Can high arches cause calf pain?

Yes, high arches, also known as cavus foot, can cause calf pain. The arches of the foot play a role in absorbing shock, bearing weight and stabilizing the foot. Because high arches are less effective at these essential roles, pain can result in various areas of the lower body, including the legs.

What to do about painful fallen arches

There are a number of solutions for easing pain from fallen arches (flat feet). Solutions range from simple lifestyle changes to prescription treatment options including:

  • Lifestyle changes – Maintaining a healthy weight, limiting standing and reducing high impact activities that put pressure on the feet can help manage flat feet.
  • Good foot attire – Properly fitted shoes with good arch support along with orthotics or insoles for extra support can help reduce fatigue and discomfort associated with fallen arches.
  • Stretching and strengthening exercises – Regular stretching and strengthening exercises can help improve mobility and ease pain. Ask a physical therapist for help with an exercise plan.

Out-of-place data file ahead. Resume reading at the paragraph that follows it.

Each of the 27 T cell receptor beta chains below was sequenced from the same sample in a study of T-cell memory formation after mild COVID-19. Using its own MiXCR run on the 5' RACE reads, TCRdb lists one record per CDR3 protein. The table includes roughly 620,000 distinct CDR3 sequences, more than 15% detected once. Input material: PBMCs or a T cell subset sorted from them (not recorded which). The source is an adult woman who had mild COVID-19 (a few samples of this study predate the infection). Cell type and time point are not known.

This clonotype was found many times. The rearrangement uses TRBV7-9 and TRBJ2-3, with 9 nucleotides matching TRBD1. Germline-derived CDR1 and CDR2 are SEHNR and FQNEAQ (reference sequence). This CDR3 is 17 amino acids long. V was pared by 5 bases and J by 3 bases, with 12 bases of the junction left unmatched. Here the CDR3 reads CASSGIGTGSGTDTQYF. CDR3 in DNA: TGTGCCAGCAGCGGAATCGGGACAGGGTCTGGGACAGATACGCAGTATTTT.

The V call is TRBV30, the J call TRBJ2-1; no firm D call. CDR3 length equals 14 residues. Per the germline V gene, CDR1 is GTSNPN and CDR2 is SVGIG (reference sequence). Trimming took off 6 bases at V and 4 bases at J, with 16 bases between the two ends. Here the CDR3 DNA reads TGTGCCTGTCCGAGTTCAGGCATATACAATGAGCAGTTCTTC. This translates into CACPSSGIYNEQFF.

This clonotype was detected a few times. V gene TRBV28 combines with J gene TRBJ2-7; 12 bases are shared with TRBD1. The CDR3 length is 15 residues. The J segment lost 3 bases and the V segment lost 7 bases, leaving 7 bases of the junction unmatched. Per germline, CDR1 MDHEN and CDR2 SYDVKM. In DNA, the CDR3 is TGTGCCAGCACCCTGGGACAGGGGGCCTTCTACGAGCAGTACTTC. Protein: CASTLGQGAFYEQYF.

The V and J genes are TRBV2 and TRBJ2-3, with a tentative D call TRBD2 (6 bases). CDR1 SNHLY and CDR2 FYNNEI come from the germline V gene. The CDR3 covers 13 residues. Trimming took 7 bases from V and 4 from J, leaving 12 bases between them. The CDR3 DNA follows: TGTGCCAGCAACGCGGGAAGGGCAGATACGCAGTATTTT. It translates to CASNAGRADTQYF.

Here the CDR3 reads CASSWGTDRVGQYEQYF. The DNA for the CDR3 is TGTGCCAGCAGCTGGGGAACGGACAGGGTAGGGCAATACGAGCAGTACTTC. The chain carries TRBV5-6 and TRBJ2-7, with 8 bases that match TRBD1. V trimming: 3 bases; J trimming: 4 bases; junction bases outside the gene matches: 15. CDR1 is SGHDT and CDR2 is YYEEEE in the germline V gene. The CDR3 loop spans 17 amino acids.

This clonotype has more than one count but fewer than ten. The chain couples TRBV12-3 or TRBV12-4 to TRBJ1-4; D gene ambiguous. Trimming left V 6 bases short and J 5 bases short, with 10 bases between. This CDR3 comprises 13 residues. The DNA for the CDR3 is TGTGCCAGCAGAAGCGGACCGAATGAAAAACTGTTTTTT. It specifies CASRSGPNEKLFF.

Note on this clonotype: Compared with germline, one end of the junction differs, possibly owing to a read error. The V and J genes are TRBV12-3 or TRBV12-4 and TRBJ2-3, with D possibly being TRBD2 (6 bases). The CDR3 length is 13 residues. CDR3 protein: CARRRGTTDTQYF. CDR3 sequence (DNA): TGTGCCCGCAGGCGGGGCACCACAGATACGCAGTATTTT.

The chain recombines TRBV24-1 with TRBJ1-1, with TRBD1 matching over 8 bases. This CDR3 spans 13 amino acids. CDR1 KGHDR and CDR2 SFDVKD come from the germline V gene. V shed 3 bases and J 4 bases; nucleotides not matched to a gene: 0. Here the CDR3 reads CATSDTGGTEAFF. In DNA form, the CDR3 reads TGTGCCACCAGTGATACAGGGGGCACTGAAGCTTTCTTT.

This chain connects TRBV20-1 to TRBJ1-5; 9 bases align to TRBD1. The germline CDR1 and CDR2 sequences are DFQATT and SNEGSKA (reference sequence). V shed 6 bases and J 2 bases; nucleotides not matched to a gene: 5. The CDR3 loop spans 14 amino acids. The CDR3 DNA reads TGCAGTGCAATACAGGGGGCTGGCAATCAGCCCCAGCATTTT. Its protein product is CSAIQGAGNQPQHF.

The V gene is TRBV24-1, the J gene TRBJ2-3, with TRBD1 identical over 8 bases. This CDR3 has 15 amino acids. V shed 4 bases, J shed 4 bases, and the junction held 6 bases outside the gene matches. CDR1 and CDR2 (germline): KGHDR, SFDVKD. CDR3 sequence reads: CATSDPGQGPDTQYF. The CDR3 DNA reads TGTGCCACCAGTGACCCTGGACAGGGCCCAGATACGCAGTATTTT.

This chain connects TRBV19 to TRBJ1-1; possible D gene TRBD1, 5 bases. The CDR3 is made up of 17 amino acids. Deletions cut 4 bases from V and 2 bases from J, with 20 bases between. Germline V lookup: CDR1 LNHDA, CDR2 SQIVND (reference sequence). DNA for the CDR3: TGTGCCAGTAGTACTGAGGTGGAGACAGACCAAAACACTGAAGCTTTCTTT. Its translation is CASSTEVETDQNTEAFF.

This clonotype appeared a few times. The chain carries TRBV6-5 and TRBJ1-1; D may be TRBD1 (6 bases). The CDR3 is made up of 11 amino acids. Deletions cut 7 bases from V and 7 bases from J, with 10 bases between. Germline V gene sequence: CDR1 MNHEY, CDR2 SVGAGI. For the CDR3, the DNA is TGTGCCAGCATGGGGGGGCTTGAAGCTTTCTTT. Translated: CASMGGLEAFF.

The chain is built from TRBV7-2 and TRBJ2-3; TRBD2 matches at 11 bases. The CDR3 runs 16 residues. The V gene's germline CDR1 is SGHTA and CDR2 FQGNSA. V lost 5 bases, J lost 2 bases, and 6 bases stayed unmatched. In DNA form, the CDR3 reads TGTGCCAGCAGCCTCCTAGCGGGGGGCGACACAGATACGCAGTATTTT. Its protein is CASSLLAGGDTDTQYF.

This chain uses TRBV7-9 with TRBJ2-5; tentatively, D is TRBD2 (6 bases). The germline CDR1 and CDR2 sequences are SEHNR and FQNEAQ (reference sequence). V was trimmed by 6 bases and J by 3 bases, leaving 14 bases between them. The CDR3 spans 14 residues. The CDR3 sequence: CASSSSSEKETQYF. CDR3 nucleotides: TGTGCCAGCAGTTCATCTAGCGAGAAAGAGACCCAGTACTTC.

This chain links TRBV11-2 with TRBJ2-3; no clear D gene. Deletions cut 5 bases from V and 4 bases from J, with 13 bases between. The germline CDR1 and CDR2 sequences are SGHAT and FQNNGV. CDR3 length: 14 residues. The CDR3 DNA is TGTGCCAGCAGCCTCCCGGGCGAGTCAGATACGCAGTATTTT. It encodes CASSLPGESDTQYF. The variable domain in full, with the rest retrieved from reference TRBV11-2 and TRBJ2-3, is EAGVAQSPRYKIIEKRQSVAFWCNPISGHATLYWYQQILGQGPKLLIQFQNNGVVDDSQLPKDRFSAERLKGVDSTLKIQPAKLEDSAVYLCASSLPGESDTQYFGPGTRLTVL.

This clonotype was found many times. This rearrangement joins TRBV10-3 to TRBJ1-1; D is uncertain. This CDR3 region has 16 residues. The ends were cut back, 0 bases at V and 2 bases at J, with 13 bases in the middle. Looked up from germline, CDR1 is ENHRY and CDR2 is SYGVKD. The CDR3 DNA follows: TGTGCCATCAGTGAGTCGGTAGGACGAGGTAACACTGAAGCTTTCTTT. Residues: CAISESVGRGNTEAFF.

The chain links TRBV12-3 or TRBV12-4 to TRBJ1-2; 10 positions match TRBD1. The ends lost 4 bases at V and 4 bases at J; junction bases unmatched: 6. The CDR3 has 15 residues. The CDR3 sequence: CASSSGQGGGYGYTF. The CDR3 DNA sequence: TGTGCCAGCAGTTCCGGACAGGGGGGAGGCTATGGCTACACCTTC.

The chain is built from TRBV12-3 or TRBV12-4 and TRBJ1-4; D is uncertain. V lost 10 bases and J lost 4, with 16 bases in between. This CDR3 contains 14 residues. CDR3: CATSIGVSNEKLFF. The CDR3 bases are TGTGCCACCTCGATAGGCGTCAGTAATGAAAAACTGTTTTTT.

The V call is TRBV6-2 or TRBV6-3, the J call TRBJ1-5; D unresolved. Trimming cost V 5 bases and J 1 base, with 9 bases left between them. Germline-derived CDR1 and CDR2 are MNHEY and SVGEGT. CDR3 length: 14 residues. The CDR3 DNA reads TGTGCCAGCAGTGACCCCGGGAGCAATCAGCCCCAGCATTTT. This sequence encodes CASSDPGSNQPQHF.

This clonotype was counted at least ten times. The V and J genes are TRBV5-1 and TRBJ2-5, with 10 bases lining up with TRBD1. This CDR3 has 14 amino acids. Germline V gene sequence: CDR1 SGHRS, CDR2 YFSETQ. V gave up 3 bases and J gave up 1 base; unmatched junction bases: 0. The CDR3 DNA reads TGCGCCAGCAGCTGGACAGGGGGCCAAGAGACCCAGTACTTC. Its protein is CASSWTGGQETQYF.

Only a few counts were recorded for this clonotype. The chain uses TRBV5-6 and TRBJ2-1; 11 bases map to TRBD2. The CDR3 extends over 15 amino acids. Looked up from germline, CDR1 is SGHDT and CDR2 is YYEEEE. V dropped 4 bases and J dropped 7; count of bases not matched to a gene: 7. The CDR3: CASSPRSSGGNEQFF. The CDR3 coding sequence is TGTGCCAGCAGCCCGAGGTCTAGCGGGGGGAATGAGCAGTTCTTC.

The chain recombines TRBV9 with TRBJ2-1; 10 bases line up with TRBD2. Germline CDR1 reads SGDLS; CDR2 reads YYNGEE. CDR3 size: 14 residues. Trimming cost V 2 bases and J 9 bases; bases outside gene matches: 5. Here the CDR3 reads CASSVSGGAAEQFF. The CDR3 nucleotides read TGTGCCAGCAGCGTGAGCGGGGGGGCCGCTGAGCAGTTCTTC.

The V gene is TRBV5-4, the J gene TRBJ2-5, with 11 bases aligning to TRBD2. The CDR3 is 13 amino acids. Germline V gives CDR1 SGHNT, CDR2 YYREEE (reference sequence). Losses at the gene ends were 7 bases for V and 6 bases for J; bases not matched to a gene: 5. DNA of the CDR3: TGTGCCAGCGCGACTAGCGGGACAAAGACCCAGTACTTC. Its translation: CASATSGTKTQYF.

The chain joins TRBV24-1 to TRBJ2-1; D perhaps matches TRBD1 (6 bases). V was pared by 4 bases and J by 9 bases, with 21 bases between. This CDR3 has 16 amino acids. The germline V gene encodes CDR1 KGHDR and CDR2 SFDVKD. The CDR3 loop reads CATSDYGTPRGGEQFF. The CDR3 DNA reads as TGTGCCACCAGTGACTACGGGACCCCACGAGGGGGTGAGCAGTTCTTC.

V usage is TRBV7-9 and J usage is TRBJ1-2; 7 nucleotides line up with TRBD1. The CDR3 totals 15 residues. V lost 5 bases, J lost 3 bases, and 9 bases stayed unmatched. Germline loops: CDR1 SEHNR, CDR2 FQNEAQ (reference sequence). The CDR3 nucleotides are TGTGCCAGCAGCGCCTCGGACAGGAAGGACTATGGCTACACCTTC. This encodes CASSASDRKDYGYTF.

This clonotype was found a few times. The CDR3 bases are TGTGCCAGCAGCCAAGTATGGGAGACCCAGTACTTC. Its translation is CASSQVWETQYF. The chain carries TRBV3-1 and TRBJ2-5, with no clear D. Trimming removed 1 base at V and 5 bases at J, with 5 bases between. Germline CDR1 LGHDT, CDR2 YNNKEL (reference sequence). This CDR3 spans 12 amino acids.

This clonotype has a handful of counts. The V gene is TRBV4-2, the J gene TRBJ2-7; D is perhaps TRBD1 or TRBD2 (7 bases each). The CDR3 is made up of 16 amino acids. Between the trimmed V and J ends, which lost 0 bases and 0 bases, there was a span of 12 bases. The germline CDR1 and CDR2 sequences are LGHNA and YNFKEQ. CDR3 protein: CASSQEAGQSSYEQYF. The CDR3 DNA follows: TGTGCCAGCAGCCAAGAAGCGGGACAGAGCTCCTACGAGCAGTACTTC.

• Treatments and therapies – Icing and over-the-counter pain relievers can be effective to treat arch pain. In more severe cases of fallen arches, doctors can prescribe stronger treatments.

See a doctor if your fallen arches are causing severe pain or if the pain persists.

Can high arches cause back pain?

Yes, high arches can make you more susceptible to back pain. High arches can affect the way you walk, run and stand. This can put extra pressure on the back, resulting in pain.

How to treat plantar fasciitis arch pain

There are a number of methods for treating plantar fasciitis arch pain. Doctors will typically recommend trying conservative therapies and treatments first. These include over-the-counter pain relievers, ice, rest, stretching exercises and orthotics or insoles.